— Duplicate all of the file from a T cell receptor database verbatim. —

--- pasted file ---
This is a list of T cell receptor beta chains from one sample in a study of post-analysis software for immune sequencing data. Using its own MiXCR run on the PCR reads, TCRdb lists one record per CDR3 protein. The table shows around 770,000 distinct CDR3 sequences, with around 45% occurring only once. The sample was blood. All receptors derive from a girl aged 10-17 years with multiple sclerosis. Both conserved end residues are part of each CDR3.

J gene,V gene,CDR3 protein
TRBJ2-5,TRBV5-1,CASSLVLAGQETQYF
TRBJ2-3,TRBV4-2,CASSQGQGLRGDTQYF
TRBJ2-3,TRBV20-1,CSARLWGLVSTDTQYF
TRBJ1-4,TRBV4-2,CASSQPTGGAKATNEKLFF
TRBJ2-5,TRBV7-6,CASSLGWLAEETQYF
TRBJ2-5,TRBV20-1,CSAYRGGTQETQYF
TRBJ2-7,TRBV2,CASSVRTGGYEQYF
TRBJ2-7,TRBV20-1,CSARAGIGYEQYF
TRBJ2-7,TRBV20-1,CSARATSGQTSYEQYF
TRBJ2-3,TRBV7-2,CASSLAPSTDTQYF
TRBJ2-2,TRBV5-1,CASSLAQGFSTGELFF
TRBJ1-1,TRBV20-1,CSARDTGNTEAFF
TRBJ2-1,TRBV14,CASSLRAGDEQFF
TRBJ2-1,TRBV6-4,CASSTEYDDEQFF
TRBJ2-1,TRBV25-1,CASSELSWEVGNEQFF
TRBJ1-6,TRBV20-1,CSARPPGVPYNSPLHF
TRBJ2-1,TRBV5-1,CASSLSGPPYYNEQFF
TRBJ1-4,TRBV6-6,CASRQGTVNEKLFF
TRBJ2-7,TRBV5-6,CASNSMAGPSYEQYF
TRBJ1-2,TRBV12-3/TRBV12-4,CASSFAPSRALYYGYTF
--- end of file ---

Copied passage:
This is a list of T cell receptor beta chains from one sample in a study of post-analysis software for immune sequencing data. Using its own MiXCR run on the PCR reads, TCRdb lists one record per CDR3 protein. The table shows around 770,000 distinct CDR3 sequences, with around 45% occurring only once. The sample was blood. All receptors derive from a girl aged 10-17 years with multiple sclerosis. Both conserved end residues are part of each CDR3.

J gene,V gene,CDR3 protein
TRBJ2-5,TRBV5-1,CASSLVLAGQETQYF
TRBJ2-3,TRBV4-2,CASSQGQGLRGDTQYF
TRBJ2-3,TRBV20-1,CSARLWGLVSTDTQYF
TRBJ1-4,TRBV4-2,CASSQPTGGAKATNEKLFF
TRBJ2-5,TRBV7-6,CASSLGWLAEETQYF
TRBJ2-5,TRBV20-1,CSAYRGGTQETQYF
TRBJ2-7,TRBV2,CASSVRTGGYEQYF
TRBJ2-7,TRBV20-1,CSARAGIGYEQYF
TRBJ2-7,TRBV20-1,CSARATSGQTSYEQYF
TRBJ2-3,TRBV7-2,CASSLAPSTDTQYF
TRBJ2-2,TRBV5-1,CASSLAQGFSTGELFF
TRBJ1-1,TRBV20-1,CSARDTGNTEAFF
TRBJ2-1,TRBV14,CASSLRAGDEQFF
TRBJ2-1,TRBV6-4,CASSTEYDDEQFF
TRBJ2-1,TRBV25-1,CASSELSWEVGNEQFF
TRBJ1-6,TRBV20-1,CSARPPGVPYNSPLHF
TRBJ2-1,TRBV5-1,CASSLSGPPYYNEQFF
TRBJ1-4,TRBV6-6,CASRQGTVNEKLFF
TRBJ2-7,TRBV5-6,CASNSMAGPSYEQYF
TRBJ1-2,TRBV12-3/TRBV12-4,CASSFAPSRALYYGYTF